Both the comments and a private email have convinced me that my previous post was ill-considered and a total flop, so let us move on. Today, there are three different things on which I wish to comment [hence the title of this post.]
The first is the enormously important announcement by the White House and the Department of Justice that it would henceforth not defend the Defense of Marriage Act [DOMA] in court, and instead argue that it is presumptively unconstitutional. This represents a major new step by the Obama Administration in the direction of LGBT equality. The key element in the announcement is the White House opinion that differential treatment for Gays and Lesbians must pass what the courts call a "heightened scrutiny" test. Three levels of scrutiny have been defined in Supreme Court cases -- the lowest, relatively easy to pass, is simply that the legislature must show some "rational basis" for its enactment. This rules out blatant irrationality and prejudice or favoritism. The second standard -- much more demanding -- is "heightened scrutiny." To clear this bar, the state must show both that it has a compelling interest in discriminating against some population, and that its legitimate interest could not have been accomplished in a way that did not involve the differential treatment. "Strict Scrutiny" is the third and highest standard. Heightened scrutiny is essentially like strict scrutiny save that in a very limited number of situations involving different treatment for men and women, the court has allowed the differential treatment when it is based on objective differences between the sexes [separate bathrooms, say.] Racial discrimination is required to pass the strict scrutiny standard. Both standards treat the discrimination as presumptively unconstitutional, so that the burden is on the state to justify it. If the courts accept the Administration's claim that same sex discrimination must pass a heightened scrutiny test, it will transform the status of Gays and Lesbians in the United States. At a time when so much else is happening politically and internationally, it is extraordinary that Obama has taken this step. DADT [Don't Ask Don't Tell] and DOMA were the two big items on the LGBT hit list when Obama was running for president. He has successfully engineered the repeal of DADT, and he has now made a major move to defeat DOMA in a climate in which there would be no chance at all of Congressional repeal. It is time, I think, for progressives to acknowledge as much.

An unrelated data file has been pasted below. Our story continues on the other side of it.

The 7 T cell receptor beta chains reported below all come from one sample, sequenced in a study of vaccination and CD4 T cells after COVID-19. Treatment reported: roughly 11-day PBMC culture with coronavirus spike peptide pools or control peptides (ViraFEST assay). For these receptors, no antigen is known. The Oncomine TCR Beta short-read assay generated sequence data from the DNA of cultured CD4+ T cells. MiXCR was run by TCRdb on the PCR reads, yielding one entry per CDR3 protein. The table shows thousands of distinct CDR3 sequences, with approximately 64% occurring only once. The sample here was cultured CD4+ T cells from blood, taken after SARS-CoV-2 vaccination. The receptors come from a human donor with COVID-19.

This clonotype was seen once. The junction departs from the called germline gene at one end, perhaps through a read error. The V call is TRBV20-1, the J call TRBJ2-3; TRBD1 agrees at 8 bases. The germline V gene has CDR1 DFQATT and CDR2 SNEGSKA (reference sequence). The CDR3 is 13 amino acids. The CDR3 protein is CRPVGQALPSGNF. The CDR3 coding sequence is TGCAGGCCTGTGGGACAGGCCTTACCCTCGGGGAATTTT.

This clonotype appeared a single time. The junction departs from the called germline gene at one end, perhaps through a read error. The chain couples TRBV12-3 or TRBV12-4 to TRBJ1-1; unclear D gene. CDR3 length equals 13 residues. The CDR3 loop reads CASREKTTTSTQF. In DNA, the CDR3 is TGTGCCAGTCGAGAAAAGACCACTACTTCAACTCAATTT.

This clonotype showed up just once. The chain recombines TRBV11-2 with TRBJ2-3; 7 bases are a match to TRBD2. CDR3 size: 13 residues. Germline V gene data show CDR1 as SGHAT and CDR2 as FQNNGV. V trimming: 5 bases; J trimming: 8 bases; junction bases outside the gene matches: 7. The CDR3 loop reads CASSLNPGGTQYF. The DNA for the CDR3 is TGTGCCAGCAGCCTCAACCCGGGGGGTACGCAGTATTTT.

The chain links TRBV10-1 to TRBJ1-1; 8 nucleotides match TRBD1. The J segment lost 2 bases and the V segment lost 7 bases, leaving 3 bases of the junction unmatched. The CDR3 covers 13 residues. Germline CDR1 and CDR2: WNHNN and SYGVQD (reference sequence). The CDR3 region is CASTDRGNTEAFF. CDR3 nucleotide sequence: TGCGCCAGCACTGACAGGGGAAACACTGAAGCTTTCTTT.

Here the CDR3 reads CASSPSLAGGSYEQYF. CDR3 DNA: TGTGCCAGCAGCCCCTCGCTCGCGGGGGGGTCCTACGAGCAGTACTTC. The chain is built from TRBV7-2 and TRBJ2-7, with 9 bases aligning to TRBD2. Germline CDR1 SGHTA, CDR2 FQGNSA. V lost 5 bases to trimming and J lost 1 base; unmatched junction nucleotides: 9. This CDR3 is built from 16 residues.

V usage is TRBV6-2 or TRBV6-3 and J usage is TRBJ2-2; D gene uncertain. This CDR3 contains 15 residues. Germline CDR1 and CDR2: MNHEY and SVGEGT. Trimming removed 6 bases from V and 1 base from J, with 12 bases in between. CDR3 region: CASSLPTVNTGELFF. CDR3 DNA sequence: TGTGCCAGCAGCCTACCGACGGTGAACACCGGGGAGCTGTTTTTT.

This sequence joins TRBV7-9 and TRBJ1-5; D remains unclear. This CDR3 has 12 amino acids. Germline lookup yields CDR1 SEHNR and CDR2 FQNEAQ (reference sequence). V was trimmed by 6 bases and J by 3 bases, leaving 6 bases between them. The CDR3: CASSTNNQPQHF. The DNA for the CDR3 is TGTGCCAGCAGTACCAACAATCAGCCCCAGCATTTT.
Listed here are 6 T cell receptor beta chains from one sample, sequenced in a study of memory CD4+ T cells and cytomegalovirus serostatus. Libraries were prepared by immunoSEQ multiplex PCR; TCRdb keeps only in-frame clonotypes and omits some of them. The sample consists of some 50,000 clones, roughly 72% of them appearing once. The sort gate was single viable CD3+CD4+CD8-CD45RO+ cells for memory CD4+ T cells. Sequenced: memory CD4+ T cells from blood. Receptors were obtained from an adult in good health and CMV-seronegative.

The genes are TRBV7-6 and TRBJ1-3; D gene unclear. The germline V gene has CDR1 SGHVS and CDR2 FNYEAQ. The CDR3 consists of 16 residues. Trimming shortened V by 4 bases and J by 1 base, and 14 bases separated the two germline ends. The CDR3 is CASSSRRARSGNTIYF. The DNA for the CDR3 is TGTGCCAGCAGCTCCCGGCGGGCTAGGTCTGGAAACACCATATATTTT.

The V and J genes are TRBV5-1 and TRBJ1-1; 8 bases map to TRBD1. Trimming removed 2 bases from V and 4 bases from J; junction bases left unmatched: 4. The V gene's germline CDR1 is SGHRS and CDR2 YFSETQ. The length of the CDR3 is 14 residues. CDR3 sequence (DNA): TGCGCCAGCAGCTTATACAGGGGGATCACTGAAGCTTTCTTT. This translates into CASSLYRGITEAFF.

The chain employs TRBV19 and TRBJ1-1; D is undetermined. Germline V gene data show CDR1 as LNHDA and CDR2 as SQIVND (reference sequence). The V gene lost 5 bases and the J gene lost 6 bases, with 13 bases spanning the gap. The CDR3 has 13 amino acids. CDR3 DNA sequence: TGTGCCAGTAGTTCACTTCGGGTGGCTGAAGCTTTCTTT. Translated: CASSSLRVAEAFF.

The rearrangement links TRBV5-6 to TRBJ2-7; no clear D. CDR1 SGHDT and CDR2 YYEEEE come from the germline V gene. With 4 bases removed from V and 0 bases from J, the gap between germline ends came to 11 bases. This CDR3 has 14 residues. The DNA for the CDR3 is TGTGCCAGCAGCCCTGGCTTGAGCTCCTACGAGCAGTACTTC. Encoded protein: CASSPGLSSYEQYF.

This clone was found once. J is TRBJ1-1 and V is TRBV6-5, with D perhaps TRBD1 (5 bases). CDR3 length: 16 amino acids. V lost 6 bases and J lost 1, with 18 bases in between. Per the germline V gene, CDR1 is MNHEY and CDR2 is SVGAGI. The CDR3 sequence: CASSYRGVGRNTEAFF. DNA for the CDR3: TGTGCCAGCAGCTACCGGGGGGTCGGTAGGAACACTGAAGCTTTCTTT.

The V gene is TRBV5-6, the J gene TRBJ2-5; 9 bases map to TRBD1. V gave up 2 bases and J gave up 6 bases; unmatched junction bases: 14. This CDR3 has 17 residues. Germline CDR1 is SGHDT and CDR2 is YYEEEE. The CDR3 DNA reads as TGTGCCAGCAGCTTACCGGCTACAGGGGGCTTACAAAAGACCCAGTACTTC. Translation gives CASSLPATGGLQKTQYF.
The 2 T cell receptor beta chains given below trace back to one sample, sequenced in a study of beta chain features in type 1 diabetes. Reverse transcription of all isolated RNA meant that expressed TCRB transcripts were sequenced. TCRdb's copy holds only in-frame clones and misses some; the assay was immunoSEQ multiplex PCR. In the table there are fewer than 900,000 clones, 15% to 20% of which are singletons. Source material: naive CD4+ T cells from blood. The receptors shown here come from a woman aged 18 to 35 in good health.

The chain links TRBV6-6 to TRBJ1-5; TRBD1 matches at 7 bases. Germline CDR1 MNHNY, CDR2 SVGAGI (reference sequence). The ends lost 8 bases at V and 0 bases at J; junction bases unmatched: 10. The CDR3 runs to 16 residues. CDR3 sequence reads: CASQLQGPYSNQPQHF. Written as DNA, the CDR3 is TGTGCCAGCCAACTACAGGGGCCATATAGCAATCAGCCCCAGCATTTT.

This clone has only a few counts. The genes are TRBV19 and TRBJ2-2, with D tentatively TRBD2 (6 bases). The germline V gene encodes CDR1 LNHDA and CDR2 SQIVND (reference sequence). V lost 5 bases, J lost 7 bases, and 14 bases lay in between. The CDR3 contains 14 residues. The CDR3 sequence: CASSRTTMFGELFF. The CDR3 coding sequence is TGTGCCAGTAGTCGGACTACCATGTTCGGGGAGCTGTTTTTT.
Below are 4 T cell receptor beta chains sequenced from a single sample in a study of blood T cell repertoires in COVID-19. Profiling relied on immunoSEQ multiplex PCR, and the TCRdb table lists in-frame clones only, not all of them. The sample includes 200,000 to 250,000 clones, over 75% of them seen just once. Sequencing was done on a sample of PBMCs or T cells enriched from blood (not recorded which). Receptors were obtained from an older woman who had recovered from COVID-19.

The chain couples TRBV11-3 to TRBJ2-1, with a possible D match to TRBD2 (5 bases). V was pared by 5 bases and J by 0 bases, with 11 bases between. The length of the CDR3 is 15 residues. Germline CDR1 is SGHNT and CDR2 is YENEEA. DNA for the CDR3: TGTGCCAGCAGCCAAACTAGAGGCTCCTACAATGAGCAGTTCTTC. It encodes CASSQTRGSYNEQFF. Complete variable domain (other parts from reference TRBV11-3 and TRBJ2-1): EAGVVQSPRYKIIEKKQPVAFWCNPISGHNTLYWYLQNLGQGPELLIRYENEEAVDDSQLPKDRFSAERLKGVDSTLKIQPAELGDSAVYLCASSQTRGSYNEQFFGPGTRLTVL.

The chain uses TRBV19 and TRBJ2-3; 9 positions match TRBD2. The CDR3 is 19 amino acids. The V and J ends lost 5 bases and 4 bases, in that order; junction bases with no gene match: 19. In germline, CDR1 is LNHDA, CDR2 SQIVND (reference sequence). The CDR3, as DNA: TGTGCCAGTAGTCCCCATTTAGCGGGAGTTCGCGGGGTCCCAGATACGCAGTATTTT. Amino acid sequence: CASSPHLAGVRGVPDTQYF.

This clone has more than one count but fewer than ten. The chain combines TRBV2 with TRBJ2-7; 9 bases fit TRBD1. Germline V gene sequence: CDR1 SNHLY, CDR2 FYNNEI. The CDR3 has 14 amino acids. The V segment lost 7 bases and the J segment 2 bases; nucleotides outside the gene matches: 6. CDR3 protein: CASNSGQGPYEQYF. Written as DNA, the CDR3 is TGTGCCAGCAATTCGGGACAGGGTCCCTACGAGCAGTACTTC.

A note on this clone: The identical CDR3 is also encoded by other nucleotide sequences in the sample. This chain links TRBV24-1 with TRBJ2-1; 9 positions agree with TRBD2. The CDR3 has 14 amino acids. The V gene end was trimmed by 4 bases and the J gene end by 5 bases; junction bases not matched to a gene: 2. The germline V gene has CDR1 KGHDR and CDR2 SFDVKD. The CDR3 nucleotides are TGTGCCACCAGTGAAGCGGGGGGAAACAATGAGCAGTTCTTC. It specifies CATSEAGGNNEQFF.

The second subject for comment is the pro-union rebellion that has erupted in the MidWest, in response to the ham-handed efforts by Governor Walker of Wisconsin to strip public sector workers of the right to organize and bargain collectively. The final destruction of labor unions has been a goal of the Right Wing in this country forever, and they have been very successful in destroying organized labor in the private sector, but public sector workers [police, fire fighters, teachers, etc.] have remained a bastion of union strength. In the old days, when Republicans like Eisenhower led the party, union rights were accepted and endorsed. It is not just an old man's nostalgia that leads me to see present-day America as a throwback to a terrible nineteenth century time. The reaction to Walker's efforts is the best thing that has happened in American politics in quite some time. It is spreading -- indeed, metastasizing -- and looks to give to the Progressive wing of the Democratic Party the sort of energy that lately has been reserved for the extreme right wing of the Republican Party. It is impossible to tell how this will play out, but Walker's idiocy -- being punked by the fake phone call, for example -- is helping us no end. By the way, anyone who doubts the truth of simple-minded conspiracy theories need only read the transcript of Walker's phone conversation with the soi-disant billionaire Koch brother. There are times when it is really hard to distinguish reality from political satire.
The third matter for comment, of course, is Libya, and more generally the eruption of anti-dictator sentiment and action across North Africa and in the Middle East. The bloodshed in Libya is, quite frankly, what I feared and expected in Egypt. The almost bloodless fall of Mubarak was astonishing, but Gaddafi's vicious, brutal death throe in Libya is what one would expect from a dictator backed against a wall. The only hope for a speedy ending of what has become a civil war is the continued defection of military units from the palace. Already, several Libyan pilots have crashed their planes into the Mediterranean rather than carry out orders to attack the rebels. I have lived for most of my adult life with an Arab world frozen into rigidity and dictatorship. I cannot even begin to imagine the direct and indirect consequences of the upheavals now taking place, but I am certain that two or three years from now, the world will look very different. Better? God, I hope so. But different. Certainly.
All in all, a good day for the left, I think.